- The 2023 NAB Show presented a fireside chat with three industry leaders offering unique perspectives on the adoption of new Web3 experiences, shifts in the digital supply chain for premium content, and the use and adoption of NFTs across Media & Entertainment.
- Moderated by Jay Williams, COO of the Infinity Festival, the panel featured Larry Johnson, global senior director at Oracle Strategic Clients Group; Michelle Munson, co-founder and CEO of blockchain network Eluvio; and Seth Shapiro, founding chair of the NAB Web3 Advisory Council and partner at Alpha Sigma Capital.
- Before the promise of Web3 can be realized, the technology needs to be divorced from the early concept of the “right-clickable” NFT.
- Friction and disillusionment are the two biggest roadblocks to success for Web3, the panelists agreed, but the technology underpinning it has the potential to be completely transformational.
Watch the full NAB Show 2023 session, “Web3 in Media & Entertainment from Ownership to Distribution: A Fireside Chat with Industry Leaders” above.
The 2023 NAB Show reminded us that Web3 and blockchain technologies have become more relevant than ever. A panel of industry leaders, including representatives from Eluvio and Oracle, discussed the transformative potential of Web3 for the Media & Entertainment industry, exploring how the blockchain will enable new opportunities for content distribution, fan engagement, and monetization of new multimedia NFTs and Web3-native interactive experiences. They also consider use cases for what’s currently working in Web3, and what isn’t.
The panel discussion, “Web3 in Media & Entertainment from Ownership to Distribution: A Fireside Chat with Industry Leaders,” offered three unique perspectives on the adoption of new Web3 experiences, shifts in the digital supply chain for premium content, and the use and adoption of NFTs across M&E.
The session was moderated by Jay Williams, COO of the Infinity Festival, and featured Larry Johnson, Global Senior Director of CME Industry Advisory Media & Entertainment at Oracle Strategic Clients Group; Michelle Munson, co-founder and CEO of utility blockchain network Eluvio; and Seth Shapiro, founding chair of the NAB Web3 Advisory Council and partner at Alpha Sigma Capital.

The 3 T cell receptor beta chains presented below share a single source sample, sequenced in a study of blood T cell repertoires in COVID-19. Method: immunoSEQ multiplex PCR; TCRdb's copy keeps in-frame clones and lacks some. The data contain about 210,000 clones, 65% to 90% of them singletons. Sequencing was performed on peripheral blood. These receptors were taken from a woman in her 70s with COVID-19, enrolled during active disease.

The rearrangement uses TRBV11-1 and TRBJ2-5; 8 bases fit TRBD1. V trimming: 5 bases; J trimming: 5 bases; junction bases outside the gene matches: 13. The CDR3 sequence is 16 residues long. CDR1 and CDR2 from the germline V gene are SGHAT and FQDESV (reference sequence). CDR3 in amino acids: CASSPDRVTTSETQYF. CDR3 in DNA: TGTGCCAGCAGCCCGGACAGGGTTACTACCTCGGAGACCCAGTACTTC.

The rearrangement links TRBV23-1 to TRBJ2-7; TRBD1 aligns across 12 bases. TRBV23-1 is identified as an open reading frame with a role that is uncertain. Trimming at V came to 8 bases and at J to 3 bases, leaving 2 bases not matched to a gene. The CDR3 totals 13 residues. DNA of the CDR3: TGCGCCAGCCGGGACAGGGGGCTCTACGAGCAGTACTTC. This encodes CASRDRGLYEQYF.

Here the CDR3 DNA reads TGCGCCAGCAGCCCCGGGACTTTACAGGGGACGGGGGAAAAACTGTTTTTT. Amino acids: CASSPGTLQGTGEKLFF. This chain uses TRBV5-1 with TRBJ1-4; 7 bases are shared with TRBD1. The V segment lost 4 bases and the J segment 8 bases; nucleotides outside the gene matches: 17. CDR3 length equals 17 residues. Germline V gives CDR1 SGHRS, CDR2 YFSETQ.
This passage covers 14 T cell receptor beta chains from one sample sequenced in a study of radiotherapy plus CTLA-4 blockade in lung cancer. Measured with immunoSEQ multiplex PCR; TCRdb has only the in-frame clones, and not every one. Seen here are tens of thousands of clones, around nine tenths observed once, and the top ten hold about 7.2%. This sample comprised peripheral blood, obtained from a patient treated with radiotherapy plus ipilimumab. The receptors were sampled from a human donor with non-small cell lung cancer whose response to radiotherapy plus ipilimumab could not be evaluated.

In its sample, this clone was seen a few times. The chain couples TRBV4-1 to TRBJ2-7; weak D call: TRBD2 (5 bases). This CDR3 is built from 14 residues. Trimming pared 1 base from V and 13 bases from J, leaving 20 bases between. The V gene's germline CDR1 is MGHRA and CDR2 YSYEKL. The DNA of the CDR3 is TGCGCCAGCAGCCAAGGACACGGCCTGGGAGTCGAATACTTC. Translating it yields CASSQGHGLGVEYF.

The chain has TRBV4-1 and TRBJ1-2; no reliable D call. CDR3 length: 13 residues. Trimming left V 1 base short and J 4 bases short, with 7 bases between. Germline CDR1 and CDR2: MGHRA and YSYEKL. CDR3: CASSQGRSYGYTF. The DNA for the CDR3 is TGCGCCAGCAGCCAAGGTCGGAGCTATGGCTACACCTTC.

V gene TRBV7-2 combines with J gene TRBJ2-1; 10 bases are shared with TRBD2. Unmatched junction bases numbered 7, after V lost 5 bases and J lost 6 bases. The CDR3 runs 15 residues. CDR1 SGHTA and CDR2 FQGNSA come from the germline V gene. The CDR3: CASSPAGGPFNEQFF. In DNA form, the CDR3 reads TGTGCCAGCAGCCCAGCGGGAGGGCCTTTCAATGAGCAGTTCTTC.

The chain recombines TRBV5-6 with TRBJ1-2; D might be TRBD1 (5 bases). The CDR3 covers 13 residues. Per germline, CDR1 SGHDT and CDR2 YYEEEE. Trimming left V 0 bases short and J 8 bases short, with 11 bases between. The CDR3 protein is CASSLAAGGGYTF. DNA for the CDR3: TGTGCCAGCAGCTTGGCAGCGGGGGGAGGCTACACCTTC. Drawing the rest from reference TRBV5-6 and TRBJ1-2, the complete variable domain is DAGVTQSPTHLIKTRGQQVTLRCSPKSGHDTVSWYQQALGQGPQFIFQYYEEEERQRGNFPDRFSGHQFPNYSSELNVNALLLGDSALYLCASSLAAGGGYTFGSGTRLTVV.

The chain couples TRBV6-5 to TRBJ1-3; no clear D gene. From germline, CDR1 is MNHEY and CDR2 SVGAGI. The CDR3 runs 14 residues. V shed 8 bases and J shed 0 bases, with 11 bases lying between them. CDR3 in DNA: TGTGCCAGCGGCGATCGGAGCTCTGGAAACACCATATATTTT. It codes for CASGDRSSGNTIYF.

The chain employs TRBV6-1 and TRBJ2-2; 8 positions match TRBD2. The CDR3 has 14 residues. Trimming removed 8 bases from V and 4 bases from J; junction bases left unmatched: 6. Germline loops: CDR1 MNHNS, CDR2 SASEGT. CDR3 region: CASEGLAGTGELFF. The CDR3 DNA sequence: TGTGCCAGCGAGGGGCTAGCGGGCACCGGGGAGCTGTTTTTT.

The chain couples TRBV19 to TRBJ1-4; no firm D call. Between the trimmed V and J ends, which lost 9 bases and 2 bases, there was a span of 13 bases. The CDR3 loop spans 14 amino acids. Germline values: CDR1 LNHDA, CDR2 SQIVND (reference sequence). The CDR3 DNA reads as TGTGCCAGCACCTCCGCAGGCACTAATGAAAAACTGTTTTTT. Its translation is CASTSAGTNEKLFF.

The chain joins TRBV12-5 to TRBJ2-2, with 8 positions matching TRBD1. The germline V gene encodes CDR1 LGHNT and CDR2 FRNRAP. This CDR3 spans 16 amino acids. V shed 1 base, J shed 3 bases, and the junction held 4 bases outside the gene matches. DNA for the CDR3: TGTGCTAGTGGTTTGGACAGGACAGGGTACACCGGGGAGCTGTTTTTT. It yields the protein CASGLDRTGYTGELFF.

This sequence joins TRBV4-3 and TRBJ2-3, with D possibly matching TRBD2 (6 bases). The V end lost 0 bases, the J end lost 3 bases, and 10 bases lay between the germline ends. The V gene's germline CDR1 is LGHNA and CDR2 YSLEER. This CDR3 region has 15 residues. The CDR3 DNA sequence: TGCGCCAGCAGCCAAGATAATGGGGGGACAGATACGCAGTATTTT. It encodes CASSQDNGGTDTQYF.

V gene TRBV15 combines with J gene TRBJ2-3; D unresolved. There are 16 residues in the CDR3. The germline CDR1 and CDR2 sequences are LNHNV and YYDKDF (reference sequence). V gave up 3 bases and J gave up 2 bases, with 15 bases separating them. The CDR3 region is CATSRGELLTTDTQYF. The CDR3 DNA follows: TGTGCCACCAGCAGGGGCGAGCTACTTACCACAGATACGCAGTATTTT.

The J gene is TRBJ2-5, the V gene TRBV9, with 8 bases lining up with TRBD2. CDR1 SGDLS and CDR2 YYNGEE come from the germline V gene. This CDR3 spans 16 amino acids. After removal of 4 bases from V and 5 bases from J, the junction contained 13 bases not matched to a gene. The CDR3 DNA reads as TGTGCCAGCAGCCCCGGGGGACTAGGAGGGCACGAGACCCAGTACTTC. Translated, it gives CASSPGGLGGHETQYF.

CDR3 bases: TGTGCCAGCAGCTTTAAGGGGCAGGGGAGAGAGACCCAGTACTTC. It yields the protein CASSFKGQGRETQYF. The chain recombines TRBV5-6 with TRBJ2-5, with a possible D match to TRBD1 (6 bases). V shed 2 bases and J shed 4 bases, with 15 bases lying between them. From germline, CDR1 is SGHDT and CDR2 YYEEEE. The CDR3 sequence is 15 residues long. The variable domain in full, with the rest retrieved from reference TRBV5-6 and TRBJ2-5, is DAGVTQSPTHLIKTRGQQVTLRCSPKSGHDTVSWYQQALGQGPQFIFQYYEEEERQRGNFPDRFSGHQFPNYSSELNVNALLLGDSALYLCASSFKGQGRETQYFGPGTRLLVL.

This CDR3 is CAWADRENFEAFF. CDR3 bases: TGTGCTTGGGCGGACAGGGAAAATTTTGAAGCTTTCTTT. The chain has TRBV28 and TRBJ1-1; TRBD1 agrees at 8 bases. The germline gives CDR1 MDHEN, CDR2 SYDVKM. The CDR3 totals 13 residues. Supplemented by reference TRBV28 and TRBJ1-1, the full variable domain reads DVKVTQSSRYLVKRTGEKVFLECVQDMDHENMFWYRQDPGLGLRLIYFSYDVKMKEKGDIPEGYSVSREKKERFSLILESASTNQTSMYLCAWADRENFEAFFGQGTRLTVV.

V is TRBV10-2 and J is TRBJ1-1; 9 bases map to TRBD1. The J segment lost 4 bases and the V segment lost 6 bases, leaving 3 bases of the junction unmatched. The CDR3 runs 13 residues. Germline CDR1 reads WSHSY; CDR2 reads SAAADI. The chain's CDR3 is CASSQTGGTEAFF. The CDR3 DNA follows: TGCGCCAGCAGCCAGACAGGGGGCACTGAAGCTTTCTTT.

Watch the full session in the video at the top of the page.
While many view Web3 as mere hype, a decentralized internet based on blockchain authentication has great potential as a distribution platform for content, the panelists argued. But before that can happen, the technology needs to be divorced from the early concept of the “right-clickable” NFT.
Digital collectables as a concept were initially very intriguing, Shapiro said, but the reality has been much more mundane. “If you’ve ever been in the art world or dealt with consumer products, the idea that something can be proved to be authentic or inauthentic. Or the fact that a painting was owned by Jack Nicholson and then sold would increase its value over for generations potentially,” he detailed. “But then, when NFTs actually came into the popular culture, it became a JPEG that you sold for a lot of money, that you could often go up to a server and pull down yourself.”
Munson outlined Eluvio’s eco-friendly blockchain platform that enables content creators to store and stream content. “The notion of a non-fungible token, which is a great instrument on a blockchain to encode the ownership, what we call the provenance of a given asset, is a terrific and highly scalable technology, and can come in many forms,” she said.
“If you know this space, you know our customers are very concerned about churn, building fan experiences,” Johnson remarked about the enterprise commitment to Web3. “So that’s why they want to weigh in this in the space to help our customers and fans and community all in on Web3.”
The current NFT marketplace is filled with friction and disillusionment, Munson said. “When you get down to it, the thing, the asset, that that non-fungible token proof of ownership refers to is somewhere else. And the somewhere else is a loose tie,” she explained. “A perfect example of that is a URL to some media that you can then go and obtain. And to date, most of the Web3 world that has leaned into NFT technology has been built around some kind of token here, and media over here with no real intrinsic tie. And you see the problem.”
Shapiro described the trail of disillusionment that led from Web1 and Web2, commenting, “We’re very solidly there now, and the same thing happened the last few times where people went, ‘This is a sham and a mockery and it’s all lies,’ and it’s all, you know, imbeciles and Ponzi schemes. Were back there now. But the technology is completely transformational.”
Friction in particular is a major issue, the panelists agreed. “It’s hard to get at the media in relation to the token, [and] that’s where a lot of the friction comes in, when you have to sign on with the wallet, manage signatures, and you still don’t have the asset that you really wanted,” Munson said.
This friction, said Shapiro, reminded him of the dot-com era, when people where still skeptical about making online purchases. “There was a huge controversy about whether people would ever enter credit card into a browser,” he recalled. “Those of us who thought that they would were kind of castigated for a while and, of course, obviously, you don’t think about it anymore. But think about that being sort of where we are right now. This stuff is so murky and kind of janky and hard to use. And the rules seem very opaque and people lose their money.”
Intermediary marketplaces are another roadblock Web3 technologies seek to overcome. “That intermediary party is actually the thing that is determining the ownership, not the actual contract pointing at the media,” Munson said. “So you can see this whole ream of problem on the other side of opportunity.”